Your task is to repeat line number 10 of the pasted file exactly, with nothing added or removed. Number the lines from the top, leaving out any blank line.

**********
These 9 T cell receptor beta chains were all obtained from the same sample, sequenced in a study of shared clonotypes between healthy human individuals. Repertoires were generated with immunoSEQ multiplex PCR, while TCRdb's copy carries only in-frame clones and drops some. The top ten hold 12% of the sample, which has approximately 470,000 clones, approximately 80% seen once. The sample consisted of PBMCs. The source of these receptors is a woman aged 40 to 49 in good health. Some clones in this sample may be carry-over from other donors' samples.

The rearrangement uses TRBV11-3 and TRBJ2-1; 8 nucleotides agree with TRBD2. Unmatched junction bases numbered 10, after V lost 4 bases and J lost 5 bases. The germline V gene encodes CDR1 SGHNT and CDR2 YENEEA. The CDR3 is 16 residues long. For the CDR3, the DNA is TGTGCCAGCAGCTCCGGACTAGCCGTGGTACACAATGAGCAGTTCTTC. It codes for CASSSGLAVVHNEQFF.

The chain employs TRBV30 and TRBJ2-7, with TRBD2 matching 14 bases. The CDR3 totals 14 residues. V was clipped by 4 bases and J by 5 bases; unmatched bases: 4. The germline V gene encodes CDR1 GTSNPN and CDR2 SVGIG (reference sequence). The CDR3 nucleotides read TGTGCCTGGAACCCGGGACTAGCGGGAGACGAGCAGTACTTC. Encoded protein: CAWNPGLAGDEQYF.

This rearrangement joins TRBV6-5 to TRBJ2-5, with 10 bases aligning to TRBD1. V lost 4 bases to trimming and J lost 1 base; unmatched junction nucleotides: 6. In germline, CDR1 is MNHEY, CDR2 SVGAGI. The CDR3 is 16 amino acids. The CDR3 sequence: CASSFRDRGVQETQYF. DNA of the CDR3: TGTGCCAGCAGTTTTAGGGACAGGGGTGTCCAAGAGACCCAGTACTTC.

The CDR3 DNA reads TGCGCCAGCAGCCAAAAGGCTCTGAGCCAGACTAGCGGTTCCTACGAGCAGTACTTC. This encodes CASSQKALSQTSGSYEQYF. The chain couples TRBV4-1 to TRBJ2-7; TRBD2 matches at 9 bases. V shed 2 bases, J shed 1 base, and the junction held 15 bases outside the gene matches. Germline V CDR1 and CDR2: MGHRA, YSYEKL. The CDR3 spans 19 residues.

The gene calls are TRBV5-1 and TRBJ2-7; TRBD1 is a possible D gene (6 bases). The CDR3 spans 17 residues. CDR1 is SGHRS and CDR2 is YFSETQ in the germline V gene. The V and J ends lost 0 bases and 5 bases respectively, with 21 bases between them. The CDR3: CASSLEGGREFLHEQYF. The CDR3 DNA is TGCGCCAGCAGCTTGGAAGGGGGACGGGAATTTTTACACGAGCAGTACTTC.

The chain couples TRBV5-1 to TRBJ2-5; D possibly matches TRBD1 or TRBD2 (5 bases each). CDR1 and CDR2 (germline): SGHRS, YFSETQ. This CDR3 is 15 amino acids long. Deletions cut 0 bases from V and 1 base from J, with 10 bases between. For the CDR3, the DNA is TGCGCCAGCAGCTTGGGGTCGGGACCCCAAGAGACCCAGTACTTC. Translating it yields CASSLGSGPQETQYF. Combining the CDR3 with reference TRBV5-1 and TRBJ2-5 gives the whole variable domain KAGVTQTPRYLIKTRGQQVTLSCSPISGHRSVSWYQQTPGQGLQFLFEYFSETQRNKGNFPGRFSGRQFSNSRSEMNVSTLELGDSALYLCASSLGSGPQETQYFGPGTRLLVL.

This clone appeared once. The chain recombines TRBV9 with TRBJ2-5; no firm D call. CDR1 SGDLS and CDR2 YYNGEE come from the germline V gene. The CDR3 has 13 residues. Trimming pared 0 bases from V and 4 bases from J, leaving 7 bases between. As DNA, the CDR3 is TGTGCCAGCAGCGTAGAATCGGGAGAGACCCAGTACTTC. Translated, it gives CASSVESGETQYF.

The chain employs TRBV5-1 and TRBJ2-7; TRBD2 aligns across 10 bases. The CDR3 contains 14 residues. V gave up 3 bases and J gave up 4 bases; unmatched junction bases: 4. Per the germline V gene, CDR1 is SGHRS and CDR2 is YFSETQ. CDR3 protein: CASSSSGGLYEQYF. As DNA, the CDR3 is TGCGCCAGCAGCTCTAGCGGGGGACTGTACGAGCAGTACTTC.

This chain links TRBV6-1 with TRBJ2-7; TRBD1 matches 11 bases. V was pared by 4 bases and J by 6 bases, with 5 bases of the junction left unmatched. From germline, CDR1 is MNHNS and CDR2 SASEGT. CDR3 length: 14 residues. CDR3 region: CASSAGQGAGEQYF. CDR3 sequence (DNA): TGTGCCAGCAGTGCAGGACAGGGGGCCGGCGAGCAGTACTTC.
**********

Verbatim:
This chain links TRBV6-1 with TRBJ2-7; TRBD1 matches 11 bases. V was pared by 4 bases and J by 6 bases, with 5 bases of the junction left unmatched. From germline, CDR1 is MNHNS and CDR2 SASEGT. CDR3 length: 14 residues. CDR3 region: CASSAGQGAGEQYF. CDR3 sequence (DNA): TGTGCCAGCAGTGCAGGACAGGGGGCCGGCGAGCAGTACTTC.